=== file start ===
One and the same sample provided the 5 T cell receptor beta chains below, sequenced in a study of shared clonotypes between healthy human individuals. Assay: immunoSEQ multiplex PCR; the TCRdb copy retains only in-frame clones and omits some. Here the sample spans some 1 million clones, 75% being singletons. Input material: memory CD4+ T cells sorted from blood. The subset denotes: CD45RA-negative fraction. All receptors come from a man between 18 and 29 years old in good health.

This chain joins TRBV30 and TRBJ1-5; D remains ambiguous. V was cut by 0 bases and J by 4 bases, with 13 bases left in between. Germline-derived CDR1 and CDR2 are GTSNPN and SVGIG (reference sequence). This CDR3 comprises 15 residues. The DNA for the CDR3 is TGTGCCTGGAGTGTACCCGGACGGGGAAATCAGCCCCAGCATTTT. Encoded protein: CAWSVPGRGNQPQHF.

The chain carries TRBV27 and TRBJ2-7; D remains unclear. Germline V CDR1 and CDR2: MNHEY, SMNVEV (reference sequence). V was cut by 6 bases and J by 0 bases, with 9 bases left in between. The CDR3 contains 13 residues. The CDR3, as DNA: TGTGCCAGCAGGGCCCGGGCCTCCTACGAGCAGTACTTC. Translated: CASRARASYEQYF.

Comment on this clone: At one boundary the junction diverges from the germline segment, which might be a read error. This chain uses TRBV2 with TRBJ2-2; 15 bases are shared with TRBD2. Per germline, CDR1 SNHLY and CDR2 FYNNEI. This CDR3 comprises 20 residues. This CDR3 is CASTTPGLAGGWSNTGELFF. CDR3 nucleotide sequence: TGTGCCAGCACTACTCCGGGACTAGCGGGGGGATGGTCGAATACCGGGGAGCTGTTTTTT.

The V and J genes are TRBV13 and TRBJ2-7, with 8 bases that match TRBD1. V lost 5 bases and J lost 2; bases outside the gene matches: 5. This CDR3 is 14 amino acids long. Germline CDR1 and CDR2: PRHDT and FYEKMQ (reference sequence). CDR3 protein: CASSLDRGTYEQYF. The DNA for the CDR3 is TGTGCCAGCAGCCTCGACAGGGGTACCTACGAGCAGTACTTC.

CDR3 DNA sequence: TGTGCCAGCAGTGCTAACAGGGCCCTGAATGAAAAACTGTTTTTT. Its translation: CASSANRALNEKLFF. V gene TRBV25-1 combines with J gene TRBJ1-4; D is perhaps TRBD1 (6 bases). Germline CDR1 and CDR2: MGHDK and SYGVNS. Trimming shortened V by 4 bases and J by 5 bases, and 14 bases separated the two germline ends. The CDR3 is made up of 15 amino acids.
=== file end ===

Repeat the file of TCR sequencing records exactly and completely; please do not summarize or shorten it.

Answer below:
One and the same sample provided the 5 T cell receptor beta chains below, sequenced in a study of shared clonotypes between healthy human individuals. Assay: immunoSEQ multiplex PCR; the TCRdb copy retains only in-frame clones and omits some. Here the sample spans some 1 million clones, 75% being singletons. Input material: memory CD4+ T cells sorted from blood. The subset denotes: CD45RA-negative fraction. All receptors come from a man between 18 and 29 years old in good health.

This chain joins TRBV30 and TRBJ1-5; D remains ambiguous. V was cut by 0 bases and J by 4 bases, with 13 bases left in between. Germline-derived CDR1 and CDR2 are GTSNPN and SVGIG (reference sequence). This CDR3 comprises 15 residues. The DNA for the CDR3 is TGTGCCTGGAGTGTACCCGGACGGGGAAATCAGCCCCAGCATTTT. Encoded protein: CAWSVPGRGNQPQHF.

The chain carries TRBV27 and TRBJ2-7; D remains unclear. Germline V CDR1 and CDR2: MNHEY, SMNVEV (reference sequence). V was cut by 6 bases and J by 0 bases, with 9 bases left in between. The CDR3 contains 13 residues. The CDR3, as DNA: TGTGCCAGCAGGGCCCGGGCCTCCTACGAGCAGTACTTC. Translated: CASRARASYEQYF.

Comment on this clone: At one boundary the junction diverges from the germline segment, which might be a read error. This chain uses TRBV2 with TRBJ2-2; 15 bases are shared with TRBD2. Per germline, CDR1 SNHLY and CDR2 FYNNEI. This CDR3 comprises 20 residues. This CDR3 is CASTTPGLAGGWSNTGELFF. CDR3 nucleotide sequence: TGTGCCAGCACTACTCCGGGACTAGCGGGGGGATGGTCGAATACCGGGGAGCTGTTTTTT.

The V and J genes are TRBV13 and TRBJ2-7, with 8 bases that match TRBD1. V lost 5 bases and J lost 2; bases outside the gene matches: 5. This CDR3 is 14 amino acids long. Germline CDR1 and CDR2: PRHDT and FYEKMQ (reference sequence). CDR3 protein: CASSLDRGTYEQYF. The DNA for the CDR3 is TGTGCCAGCAGCCTCGACAGGGGTACCTACGAGCAGTACTTC.

CDR3 DNA sequence: TGTGCCAGCAGTGCTAACAGGGCCCTGAATGAAAAACTGTTTTTT. Its translation: CASSANRALNEKLFF. V gene TRBV25-1 combines with J gene TRBJ1-4; D is perhaps TRBD1 (6 bases). Germline CDR1 and CDR2: MGHDK and SYGVNS. Trimming shortened V by 4 bases and J by 5 bases, and 14 bases separated the two germline ends. The CDR3 is made up of 15 amino acids.